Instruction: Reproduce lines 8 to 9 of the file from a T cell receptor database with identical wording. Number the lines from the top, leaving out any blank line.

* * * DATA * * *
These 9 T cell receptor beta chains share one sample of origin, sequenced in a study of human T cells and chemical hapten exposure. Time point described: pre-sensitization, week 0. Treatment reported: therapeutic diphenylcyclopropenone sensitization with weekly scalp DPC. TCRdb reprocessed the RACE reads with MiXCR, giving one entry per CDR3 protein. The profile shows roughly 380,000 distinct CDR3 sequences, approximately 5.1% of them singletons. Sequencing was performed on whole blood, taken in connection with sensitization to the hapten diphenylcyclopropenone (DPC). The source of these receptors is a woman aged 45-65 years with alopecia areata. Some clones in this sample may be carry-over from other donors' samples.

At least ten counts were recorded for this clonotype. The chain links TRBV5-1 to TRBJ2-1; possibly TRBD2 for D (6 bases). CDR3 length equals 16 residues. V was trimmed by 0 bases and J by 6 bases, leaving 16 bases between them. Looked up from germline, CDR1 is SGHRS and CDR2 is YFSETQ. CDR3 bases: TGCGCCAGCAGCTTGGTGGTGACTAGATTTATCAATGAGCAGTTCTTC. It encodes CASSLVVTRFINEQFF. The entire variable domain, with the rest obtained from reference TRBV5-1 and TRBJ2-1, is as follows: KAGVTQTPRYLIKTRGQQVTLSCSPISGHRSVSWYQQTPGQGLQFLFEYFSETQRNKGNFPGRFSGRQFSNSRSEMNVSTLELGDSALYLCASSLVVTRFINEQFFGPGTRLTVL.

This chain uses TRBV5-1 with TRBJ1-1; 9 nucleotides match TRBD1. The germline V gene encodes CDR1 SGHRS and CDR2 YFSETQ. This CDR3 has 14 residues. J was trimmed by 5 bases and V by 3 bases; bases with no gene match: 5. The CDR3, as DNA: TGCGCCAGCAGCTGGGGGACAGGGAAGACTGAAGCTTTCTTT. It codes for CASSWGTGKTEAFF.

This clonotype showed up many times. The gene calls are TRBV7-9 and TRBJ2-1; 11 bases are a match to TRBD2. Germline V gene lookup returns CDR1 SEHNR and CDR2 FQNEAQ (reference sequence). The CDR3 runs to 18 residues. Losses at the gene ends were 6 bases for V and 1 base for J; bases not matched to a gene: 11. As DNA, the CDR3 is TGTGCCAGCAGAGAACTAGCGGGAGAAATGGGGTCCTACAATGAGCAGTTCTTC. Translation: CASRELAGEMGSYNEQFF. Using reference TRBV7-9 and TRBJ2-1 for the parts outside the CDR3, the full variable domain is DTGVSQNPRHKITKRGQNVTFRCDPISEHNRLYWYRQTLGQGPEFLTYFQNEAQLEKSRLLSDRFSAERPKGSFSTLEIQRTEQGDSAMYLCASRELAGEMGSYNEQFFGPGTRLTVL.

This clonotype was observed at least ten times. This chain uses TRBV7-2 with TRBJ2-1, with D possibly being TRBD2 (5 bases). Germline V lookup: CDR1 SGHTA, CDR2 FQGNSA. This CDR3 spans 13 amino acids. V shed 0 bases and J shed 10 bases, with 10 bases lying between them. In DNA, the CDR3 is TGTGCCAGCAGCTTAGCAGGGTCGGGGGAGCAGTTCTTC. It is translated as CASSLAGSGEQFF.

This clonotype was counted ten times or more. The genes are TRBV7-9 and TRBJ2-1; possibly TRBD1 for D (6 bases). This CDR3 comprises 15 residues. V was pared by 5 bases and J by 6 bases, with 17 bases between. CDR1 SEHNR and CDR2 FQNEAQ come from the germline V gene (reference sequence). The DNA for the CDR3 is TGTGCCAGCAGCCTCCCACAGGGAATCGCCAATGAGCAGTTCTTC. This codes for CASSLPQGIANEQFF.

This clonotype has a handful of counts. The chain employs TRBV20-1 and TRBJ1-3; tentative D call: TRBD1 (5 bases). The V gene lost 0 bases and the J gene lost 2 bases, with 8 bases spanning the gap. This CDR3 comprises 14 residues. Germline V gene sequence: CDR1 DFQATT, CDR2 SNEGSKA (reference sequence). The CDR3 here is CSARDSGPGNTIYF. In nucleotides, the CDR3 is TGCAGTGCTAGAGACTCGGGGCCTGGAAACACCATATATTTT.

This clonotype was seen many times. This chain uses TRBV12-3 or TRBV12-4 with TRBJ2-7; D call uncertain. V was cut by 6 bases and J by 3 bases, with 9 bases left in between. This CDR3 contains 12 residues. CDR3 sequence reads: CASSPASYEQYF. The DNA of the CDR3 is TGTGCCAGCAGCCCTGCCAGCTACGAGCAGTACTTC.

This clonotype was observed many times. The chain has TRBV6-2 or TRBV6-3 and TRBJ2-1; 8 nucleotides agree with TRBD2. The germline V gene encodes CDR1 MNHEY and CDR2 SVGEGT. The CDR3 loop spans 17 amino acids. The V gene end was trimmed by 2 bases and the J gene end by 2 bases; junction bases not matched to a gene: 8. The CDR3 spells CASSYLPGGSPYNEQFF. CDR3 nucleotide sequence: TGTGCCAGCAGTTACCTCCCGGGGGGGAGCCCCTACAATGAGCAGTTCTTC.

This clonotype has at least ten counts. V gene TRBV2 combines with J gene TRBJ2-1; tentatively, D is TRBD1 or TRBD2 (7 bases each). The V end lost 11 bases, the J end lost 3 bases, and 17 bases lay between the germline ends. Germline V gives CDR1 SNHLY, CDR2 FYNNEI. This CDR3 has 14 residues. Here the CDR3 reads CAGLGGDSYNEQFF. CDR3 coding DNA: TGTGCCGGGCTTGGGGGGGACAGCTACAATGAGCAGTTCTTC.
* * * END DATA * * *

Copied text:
This clonotype was seen many times. This chain uses TRBV12-3 or TRBV12-4 with TRBJ2-7; D call uncertain. V was cut by 6 bases and J by 3 bases, with 9 bases left in between. This CDR3 contains 12 residues. CDR3 sequence reads: CASSPASYEQYF. The DNA of the CDR3 is TGTGCCAGCAGCCCTGCCAGCTACGAGCAGTACTTC.

This clonotype was observed many times. The chain has TRBV6-2 or TRBV6-3 and TRBJ2-1; 8 nucleotides agree with TRBD2. The germline V gene encodes CDR1 MNHEY and CDR2 SVGEGT. The CDR3 loop spans 17 amino acids. The V gene end was trimmed by 2 bases and the J gene end by 2 bases; junction bases not matched to a gene: 8. The CDR3 spells CASSYLPGGSPYNEQFF. CDR3 nucleotide sequence: TGTGCCAGCAGTTACCTCCCGGGGGGGAGCCCCTACAATGAGCAGTTCTTC.